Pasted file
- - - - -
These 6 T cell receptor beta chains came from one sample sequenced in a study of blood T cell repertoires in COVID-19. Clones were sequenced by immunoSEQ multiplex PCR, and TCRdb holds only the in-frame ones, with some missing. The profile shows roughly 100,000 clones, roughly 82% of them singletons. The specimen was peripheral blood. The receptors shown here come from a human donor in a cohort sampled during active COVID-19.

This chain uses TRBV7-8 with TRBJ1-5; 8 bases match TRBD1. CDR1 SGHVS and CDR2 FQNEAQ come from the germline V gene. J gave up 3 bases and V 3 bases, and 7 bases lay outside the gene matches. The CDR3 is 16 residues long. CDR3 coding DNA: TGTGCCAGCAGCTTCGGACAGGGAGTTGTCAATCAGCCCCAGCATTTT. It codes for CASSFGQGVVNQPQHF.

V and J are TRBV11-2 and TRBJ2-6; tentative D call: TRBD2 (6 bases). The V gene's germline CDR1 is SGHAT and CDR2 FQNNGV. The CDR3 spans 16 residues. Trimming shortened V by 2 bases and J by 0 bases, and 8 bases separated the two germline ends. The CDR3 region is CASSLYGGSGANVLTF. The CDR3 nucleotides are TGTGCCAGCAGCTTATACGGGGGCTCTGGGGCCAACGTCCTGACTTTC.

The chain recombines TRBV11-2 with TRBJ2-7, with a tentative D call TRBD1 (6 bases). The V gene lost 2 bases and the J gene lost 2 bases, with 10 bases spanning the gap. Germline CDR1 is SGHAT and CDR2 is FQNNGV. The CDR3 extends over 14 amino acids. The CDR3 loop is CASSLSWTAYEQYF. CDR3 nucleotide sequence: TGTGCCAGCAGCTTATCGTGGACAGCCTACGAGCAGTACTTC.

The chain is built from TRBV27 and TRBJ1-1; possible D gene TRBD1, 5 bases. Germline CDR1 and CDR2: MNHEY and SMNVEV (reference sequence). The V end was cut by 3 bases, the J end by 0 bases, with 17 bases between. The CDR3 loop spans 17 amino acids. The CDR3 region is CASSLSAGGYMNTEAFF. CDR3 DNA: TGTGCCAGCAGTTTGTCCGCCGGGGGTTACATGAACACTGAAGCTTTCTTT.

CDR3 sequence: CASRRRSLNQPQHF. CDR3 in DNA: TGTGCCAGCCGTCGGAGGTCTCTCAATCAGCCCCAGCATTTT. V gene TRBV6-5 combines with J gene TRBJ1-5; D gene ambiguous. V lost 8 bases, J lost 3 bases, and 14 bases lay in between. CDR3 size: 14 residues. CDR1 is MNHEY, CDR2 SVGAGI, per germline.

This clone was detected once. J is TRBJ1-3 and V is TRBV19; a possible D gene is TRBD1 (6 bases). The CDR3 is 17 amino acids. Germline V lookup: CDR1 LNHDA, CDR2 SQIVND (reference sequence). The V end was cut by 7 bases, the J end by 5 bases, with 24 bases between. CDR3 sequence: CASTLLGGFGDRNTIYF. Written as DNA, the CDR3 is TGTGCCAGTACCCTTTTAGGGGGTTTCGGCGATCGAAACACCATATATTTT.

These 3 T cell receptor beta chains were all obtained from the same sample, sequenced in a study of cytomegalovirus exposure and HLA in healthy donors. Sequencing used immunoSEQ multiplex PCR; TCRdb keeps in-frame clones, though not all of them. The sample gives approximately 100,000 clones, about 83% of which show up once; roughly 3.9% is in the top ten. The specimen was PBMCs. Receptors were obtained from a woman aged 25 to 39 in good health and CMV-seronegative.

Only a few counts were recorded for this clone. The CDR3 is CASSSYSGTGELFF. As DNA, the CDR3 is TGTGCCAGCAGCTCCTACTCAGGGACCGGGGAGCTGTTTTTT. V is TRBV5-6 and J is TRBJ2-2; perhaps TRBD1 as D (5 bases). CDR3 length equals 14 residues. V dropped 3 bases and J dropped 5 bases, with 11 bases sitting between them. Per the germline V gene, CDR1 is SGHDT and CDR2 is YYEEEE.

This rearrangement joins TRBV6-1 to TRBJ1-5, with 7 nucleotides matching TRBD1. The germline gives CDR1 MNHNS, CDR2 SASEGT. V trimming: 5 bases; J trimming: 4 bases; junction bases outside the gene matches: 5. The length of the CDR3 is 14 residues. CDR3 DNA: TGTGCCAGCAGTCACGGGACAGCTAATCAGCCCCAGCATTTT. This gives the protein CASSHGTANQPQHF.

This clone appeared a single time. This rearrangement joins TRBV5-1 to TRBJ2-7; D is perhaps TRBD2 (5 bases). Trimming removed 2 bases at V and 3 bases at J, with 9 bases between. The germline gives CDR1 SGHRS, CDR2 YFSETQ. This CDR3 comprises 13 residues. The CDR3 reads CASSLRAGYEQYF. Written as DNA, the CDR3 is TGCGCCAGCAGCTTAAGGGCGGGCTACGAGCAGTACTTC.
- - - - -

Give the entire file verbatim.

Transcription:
These 6 T cell receptor beta chains came from one sample sequenced in a study of blood T cell repertoires in COVID-19. Clones were sequenced by immunoSEQ multiplex PCR, and TCRdb holds only the in-frame ones, with some missing. The profile shows roughly 100,000 clones, roughly 82% of them singletons. The specimen was peripheral blood. The receptors shown here come from a human donor in a cohort sampled during active COVID-19.

This chain uses TRBV7-8 with TRBJ1-5; 8 bases match TRBD1. CDR1 SGHVS and CDR2 FQNEAQ come from the germline V gene. J gave up 3 bases and V 3 bases, and 7 bases lay outside the gene matches. The CDR3 is 16 residues long. CDR3 coding DNA: TGTGCCAGCAGCTTCGGACAGGGAGTTGTCAATCAGCCCCAGCATTTT. It codes for CASSFGQGVVNQPQHF.

V and J are TRBV11-2 and TRBJ2-6; tentative D call: TRBD2 (6 bases). The V gene's germline CDR1 is SGHAT and CDR2 FQNNGV. The CDR3 spans 16 residues. Trimming shortened V by 2 bases and J by 0 bases, and 8 bases separated the two germline ends. The CDR3 region is CASSLYGGSGANVLTF. The CDR3 nucleotides are TGTGCCAGCAGCTTATACGGGGGCTCTGGGGCCAACGTCCTGACTTTC.

The chain recombines TRBV11-2 with TRBJ2-7, with a tentative D call TRBD1 (6 bases). The V gene lost 2 bases and the J gene lost 2 bases, with 10 bases spanning the gap. Germline CDR1 is SGHAT and CDR2 is FQNNGV. The CDR3 extends over 14 amino acids. The CDR3 loop is CASSLSWTAYEQYF. CDR3 nucleotide sequence: TGTGCCAGCAGCTTATCGTGGACAGCCTACGAGCAGTACTTC.

The chain is built from TRBV27 and TRBJ1-1; possible D gene TRBD1, 5 bases. Germline CDR1 and CDR2: MNHEY and SMNVEV (reference sequence). The V end was cut by 3 bases, the J end by 0 bases, with 17 bases between. The CDR3 loop spans 17 amino acids. The CDR3 region is CASSLSAGGYMNTEAFF. CDR3 DNA: TGTGCCAGCAGTTTGTCCGCCGGGGGTTACATGAACACTGAAGCTTTCTTT.

CDR3 sequence: CASRRRSLNQPQHF. CDR3 in DNA: TGTGCCAGCCGTCGGAGGTCTCTCAATCAGCCCCAGCATTTT. V gene TRBV6-5 combines with J gene TRBJ1-5; D gene ambiguous. V lost 8 bases, J lost 3 bases, and 14 bases lay in between. CDR3 size: 14 residues. CDR1 is MNHEY, CDR2 SVGAGI, per germline.

This clone was detected once. J is TRBJ1-3 and V is TRBV19; a possible D gene is TRBD1 (6 bases). The CDR3 is 17 amino acids. Germline V lookup: CDR1 LNHDA, CDR2 SQIVND (reference sequence). The V end was cut by 7 bases, the J end by 5 bases, with 24 bases between. CDR3 sequence: CASTLLGGFGDRNTIYF. Written as DNA, the CDR3 is TGTGCCAGTACCCTTTTAGGGGGTTTCGGCGATCGAAACACCATATATTTT.

These 3 T cell receptor beta chains were all obtained from the same sample, sequenced in a study of cytomegalovirus exposure and HLA in healthy donors. Sequencing used immunoSEQ multiplex PCR; TCRdb keeps in-frame clones, though not all of them. The sample gives approximately 100,000 clones, about 83% of which show up once; roughly 3.9% is in the top ten. The specimen was PBMCs. Receptors were obtained from a woman aged 25 to 39 in good health and CMV-seronegative.

Only a few counts were recorded for this clone. The CDR3 is CASSSYSGTGELFF. As DNA, the CDR3 is TGTGCCAGCAGCTCCTACTCAGGGACCGGGGAGCTGTTTTTT. V is TRBV5-6 and J is TRBJ2-2; perhaps TRBD1 as D (5 bases). CDR3 length equals 14 residues. V dropped 3 bases and J dropped 5 bases, with 11 bases sitting between them. Per the germline V gene, CDR1 is SGHDT and CDR2 is YYEEEE.

This rearrangement joins TRBV6-1 to TRBJ1-5, with 7 nucleotides matching TRBD1. The germline gives CDR1 MNHNS, CDR2 SASEGT. V trimming: 5 bases; J trimming: 4 bases; junction bases outside the gene matches: 5. The length of the CDR3 is 14 residues. CDR3 DNA: TGTGCCAGCAGTCACGGGACAGCTAATCAGCCCCAGCATTTT. This gives the protein CASSHGTANQPQHF.

This clone appeared a single time. This rearrangement joins TRBV5-1 to TRBJ2-7; D is perhaps TRBD2 (5 bases). Trimming removed 2 bases at V and 3 bases at J, with 9 bases between. The germline gives CDR1 SGHRS, CDR2 YFSETQ. This CDR3 comprises 13 residues. The CDR3 reads CASSLRAGYEQYF. Written as DNA, the CDR3 is TGCGCCAGCAGCTTAAGGGCGGGCTACGAGCAGTACTTC.